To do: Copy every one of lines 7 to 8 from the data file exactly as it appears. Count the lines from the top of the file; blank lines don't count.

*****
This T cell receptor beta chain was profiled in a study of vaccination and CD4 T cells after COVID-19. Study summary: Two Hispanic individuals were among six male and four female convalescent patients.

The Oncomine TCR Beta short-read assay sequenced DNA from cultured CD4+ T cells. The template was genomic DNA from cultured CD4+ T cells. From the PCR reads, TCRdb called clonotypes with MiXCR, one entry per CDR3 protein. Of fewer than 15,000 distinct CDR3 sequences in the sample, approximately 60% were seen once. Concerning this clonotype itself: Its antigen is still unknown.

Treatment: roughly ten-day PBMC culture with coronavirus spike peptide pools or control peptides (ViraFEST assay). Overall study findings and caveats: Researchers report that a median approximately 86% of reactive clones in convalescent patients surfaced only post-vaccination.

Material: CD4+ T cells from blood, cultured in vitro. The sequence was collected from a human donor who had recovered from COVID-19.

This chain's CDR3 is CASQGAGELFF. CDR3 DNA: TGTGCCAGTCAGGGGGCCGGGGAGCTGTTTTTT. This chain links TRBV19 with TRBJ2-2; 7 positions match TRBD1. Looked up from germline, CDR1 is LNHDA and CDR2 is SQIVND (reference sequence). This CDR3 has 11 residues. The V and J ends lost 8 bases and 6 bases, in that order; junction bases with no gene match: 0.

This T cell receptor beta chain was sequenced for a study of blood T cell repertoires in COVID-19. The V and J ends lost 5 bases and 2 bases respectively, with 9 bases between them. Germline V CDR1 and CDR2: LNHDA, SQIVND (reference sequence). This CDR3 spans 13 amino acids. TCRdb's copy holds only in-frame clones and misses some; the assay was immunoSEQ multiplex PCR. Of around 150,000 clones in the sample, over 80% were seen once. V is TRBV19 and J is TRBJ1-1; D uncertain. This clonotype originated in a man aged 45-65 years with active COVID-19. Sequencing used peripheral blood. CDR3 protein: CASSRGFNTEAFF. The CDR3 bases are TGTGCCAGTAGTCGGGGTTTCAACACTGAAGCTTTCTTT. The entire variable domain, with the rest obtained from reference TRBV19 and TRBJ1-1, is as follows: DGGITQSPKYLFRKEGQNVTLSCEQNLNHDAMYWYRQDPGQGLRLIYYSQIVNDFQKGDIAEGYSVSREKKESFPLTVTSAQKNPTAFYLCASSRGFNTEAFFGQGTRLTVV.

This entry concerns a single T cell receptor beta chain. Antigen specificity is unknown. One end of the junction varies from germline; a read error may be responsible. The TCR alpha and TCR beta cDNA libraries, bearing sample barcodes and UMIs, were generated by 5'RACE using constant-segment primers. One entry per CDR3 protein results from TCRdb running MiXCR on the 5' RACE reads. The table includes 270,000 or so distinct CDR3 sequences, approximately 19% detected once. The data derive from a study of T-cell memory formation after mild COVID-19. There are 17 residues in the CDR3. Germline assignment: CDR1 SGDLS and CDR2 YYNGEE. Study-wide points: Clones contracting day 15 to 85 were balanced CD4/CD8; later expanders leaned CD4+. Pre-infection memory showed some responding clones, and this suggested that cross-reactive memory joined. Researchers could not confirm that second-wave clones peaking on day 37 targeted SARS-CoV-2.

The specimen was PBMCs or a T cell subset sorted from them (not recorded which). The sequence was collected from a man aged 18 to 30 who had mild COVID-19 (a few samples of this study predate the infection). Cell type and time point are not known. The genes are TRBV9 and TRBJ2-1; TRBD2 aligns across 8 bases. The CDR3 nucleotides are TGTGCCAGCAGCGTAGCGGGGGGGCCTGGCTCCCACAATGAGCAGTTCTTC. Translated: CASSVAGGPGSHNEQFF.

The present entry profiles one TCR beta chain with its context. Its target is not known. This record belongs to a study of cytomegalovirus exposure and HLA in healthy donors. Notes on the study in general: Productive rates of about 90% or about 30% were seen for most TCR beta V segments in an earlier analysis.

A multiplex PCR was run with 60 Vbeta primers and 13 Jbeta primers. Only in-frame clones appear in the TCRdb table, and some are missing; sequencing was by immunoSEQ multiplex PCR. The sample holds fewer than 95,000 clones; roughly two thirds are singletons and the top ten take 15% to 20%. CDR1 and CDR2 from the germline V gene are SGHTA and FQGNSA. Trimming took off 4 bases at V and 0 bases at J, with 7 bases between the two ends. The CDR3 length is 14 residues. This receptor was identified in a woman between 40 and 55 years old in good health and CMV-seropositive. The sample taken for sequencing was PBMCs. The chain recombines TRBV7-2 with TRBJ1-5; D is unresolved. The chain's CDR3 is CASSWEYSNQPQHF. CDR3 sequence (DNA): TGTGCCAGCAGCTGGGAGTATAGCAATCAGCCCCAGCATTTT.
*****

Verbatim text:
This entry concerns a single T cell receptor beta chain. Antigen specificity is unknown. One end of the junction varies from germline; a read error may be responsible. The TCR alpha and TCR beta cDNA libraries, bearing sample barcodes and UMIs, were generated by 5'RACE using constant-segment primers. One entry per CDR3 protein results from TCRdb running MiXCR on the 5' RACE reads. The table includes 270,000 or so distinct CDR3 sequences, approximately 19% detected once. The data derive from a study of T-cell memory formation after mild COVID-19. There are 17 residues in the CDR3. Germline assignment: CDR1 SGDLS and CDR2 YYNGEE. Study-wide points: Clones contracting day 15 to 85 were balanced CD4/CD8; later expanders leaned CD4+. Pre-infection memory showed some responding clones, and this suggested that cross-reactive memory joined. Researchers could not confirm that second-wave clones peaking on day 37 targeted SARS-CoV-2.

The specimen was PBMCs or a T cell subset sorted from them (not recorded which). The sequence was collected from a man aged 18 to 30 who had mild COVID-19 (a few samples of this study predate the infection). Cell type and time point are not known. The genes are TRBV9 and TRBJ2-1; TRBD2 aligns across 8 bases. The CDR3 nucleotides are TGTGCCAGCAGCGTAGCGGGGGGGCCTGGCTCCCACAATGAGCAGTTCTTC. Translated: CASSVAGGPGSHNEQFF.